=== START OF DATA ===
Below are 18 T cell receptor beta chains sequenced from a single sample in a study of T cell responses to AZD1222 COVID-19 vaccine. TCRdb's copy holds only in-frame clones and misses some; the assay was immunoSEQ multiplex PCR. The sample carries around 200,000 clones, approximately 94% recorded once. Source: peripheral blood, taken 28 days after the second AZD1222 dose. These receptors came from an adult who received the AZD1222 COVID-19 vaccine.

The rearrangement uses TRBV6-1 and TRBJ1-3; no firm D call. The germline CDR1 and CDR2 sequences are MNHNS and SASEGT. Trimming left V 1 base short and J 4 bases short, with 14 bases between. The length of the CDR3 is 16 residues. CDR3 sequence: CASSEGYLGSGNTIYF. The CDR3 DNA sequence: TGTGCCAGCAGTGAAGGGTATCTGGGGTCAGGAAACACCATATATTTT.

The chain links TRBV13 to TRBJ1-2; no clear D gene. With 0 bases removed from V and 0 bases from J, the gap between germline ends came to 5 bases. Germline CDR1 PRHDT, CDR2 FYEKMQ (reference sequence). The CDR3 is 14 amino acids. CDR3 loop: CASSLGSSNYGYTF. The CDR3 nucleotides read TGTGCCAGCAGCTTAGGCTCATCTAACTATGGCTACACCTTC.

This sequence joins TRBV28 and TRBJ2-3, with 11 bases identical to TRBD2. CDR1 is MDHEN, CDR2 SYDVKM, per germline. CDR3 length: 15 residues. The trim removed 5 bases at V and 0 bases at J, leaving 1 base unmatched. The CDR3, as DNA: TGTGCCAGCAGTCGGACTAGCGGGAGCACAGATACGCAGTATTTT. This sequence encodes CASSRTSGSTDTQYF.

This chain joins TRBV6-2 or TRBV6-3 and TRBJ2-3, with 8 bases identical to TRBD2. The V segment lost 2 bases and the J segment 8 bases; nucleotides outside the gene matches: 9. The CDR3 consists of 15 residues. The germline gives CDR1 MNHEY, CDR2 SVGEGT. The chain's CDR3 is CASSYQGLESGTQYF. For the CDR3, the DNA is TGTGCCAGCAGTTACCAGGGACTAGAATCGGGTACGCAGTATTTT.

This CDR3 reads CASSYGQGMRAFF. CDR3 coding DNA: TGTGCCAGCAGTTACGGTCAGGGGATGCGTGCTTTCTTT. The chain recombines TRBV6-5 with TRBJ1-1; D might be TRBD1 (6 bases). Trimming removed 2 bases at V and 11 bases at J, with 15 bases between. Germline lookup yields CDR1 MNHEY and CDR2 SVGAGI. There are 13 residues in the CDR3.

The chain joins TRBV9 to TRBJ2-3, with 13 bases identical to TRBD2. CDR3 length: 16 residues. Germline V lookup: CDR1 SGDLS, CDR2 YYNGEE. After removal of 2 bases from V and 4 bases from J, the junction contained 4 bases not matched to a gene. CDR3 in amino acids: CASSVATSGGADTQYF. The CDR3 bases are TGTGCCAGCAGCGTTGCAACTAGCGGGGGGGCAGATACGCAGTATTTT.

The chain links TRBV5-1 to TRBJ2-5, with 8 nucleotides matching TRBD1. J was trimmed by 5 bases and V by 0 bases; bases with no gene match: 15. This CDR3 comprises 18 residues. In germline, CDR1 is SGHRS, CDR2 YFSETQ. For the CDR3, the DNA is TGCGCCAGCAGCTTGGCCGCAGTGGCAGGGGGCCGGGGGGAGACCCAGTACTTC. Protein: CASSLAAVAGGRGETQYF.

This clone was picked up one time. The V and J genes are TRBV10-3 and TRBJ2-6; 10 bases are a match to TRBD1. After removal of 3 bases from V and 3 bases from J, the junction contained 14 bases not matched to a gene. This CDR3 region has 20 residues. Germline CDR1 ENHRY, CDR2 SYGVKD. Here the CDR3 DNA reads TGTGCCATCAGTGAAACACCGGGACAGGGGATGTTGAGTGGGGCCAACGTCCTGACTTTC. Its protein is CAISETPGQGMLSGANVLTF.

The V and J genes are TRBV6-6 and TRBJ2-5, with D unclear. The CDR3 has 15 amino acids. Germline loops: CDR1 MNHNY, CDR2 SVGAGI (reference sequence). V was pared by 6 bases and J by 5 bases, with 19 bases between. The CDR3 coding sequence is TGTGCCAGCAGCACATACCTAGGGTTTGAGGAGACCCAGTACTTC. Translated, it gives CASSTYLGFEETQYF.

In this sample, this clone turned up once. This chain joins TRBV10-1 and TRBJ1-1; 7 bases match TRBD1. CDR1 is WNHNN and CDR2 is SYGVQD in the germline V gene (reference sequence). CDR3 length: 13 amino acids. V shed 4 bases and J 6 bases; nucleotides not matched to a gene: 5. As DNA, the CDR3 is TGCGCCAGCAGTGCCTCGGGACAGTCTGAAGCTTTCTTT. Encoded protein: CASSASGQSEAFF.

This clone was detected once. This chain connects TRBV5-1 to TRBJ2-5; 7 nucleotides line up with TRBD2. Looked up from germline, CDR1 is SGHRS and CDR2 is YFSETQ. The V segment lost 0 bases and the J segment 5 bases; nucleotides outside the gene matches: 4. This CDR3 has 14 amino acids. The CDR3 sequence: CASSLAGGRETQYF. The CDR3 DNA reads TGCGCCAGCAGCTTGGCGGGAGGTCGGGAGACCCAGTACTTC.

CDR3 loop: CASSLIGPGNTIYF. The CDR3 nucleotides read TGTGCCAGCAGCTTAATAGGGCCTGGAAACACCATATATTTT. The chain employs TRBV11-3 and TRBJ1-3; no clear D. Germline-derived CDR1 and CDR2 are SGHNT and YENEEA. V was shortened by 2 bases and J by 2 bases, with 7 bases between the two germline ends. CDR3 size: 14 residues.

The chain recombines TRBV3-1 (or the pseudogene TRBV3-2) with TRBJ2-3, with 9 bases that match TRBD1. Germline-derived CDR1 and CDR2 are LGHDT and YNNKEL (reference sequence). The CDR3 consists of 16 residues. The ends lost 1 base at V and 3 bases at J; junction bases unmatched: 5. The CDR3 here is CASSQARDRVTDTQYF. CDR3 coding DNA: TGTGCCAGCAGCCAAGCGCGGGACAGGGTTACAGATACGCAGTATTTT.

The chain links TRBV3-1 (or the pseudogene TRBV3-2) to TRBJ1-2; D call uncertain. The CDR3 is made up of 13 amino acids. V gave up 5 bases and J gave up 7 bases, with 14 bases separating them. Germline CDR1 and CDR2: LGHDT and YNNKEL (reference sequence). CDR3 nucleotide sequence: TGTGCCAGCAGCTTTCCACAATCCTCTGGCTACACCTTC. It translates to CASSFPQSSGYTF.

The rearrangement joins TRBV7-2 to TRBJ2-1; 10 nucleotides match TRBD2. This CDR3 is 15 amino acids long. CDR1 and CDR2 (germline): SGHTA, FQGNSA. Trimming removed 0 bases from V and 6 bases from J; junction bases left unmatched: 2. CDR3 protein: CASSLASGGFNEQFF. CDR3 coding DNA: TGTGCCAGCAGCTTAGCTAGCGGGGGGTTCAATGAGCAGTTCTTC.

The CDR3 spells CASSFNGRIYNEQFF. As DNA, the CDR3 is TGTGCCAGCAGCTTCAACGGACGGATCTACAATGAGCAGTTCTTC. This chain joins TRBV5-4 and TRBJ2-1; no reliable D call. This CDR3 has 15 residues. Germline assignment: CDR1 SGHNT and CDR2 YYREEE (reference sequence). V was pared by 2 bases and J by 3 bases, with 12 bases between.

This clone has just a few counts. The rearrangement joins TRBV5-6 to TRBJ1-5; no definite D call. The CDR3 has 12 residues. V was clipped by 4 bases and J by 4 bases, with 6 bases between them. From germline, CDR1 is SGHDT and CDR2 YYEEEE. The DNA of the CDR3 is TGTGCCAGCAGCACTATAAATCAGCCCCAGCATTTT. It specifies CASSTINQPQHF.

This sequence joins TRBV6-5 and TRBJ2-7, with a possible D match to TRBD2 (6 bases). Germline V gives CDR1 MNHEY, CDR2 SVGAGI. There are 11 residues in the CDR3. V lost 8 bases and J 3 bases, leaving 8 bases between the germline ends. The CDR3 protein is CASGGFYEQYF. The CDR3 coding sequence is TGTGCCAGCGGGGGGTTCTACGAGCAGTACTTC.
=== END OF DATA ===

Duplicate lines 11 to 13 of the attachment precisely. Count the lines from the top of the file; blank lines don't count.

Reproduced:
In this sample, this clone turned up once. This chain joins TRBV10-1 and TRBJ1-1; 7 bases match TRBD1. CDR1 is WNHNN and CDR2 is SYGVQD in the germline V gene (reference sequence). CDR3 length: 13 amino acids. V shed 4 bases and J 6 bases; nucleotides not matched to a gene: 5. As DNA, the CDR3 is TGCGCCAGCAGTGCCTCGGGACAGTCTGAAGCTTTCTTT. Encoded protein: CASSASGQSEAFF.

This clone was detected once. This chain connects TRBV5-1 to TRBJ2-5; 7 nucleotides line up with TRBD2. Looked up from germline, CDR1 is SGHRS and CDR2 is YFSETQ. The V segment lost 0 bases and the J segment 5 bases; nucleotides outside the gene matches: 4. This CDR3 has 14 amino acids. The CDR3 sequence: CASSLAGGRETQYF. The CDR3 DNA reads TGCGCCAGCAGCTTGGCGGGAGGTCGGGAGACCCAGTACTTC.

CDR3 loop: CASSLIGPGNTIYF. The CDR3 nucleotides read TGTGCCAGCAGCTTAATAGGGCCTGGAAACACCATATATTTT. The chain employs TRBV11-3 and TRBJ1-3; no clear D. Germline-derived CDR1 and CDR2 are SGHNT and YENEEA. V was shortened by 2 bases and J by 2 bases, with 7 bases between the two germline ends. CDR3 size: 14 residues.